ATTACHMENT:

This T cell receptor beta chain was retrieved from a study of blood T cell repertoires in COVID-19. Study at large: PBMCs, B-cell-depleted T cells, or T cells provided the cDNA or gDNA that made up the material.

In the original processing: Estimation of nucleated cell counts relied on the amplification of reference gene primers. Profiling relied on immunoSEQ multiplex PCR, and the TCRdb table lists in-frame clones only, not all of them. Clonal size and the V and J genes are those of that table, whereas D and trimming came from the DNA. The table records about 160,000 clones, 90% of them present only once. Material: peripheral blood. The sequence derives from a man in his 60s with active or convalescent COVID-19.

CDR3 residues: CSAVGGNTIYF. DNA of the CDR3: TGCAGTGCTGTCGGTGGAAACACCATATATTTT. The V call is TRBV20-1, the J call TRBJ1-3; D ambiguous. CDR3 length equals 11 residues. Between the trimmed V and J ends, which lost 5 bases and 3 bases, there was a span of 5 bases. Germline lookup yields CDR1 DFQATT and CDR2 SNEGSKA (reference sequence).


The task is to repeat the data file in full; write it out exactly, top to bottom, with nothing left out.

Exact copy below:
This T cell receptor beta chain was retrieved from a study of blood T cell repertoires in COVID-19. Study at large: PBMCs, B-cell-depleted T cells, or T cells provided the cDNA or gDNA that made up the material.

In the original processing: Estimation of nucleated cell counts relied on the amplification of reference gene primers. Profiling relied on immunoSEQ multiplex PCR, and the TCRdb table lists in-frame clones only, not all of them. Clonal size and the V and J genes are those of that table, whereas D and trimming came from the DNA. The table records about 160,000 clones, 90% of them present only once. Material: peripheral blood. The sequence derives from a man in his 60s with active or convalescent COVID-19.

CDR3 residues: CSAVGGNTIYF. DNA of the CDR3: TGCAGTGCTGTCGGTGGAAACACCATATATTTT. The V call is TRBV20-1, the J call TRBJ1-3; D ambiguous. CDR3 length equals 11 residues. Between the trimmed V and J ends, which lost 5 bases and 3 bases, there was a span of 5 bases. Germline lookup yields CDR1 DFQATT and CDR2 SNEGSKA (reference sequence).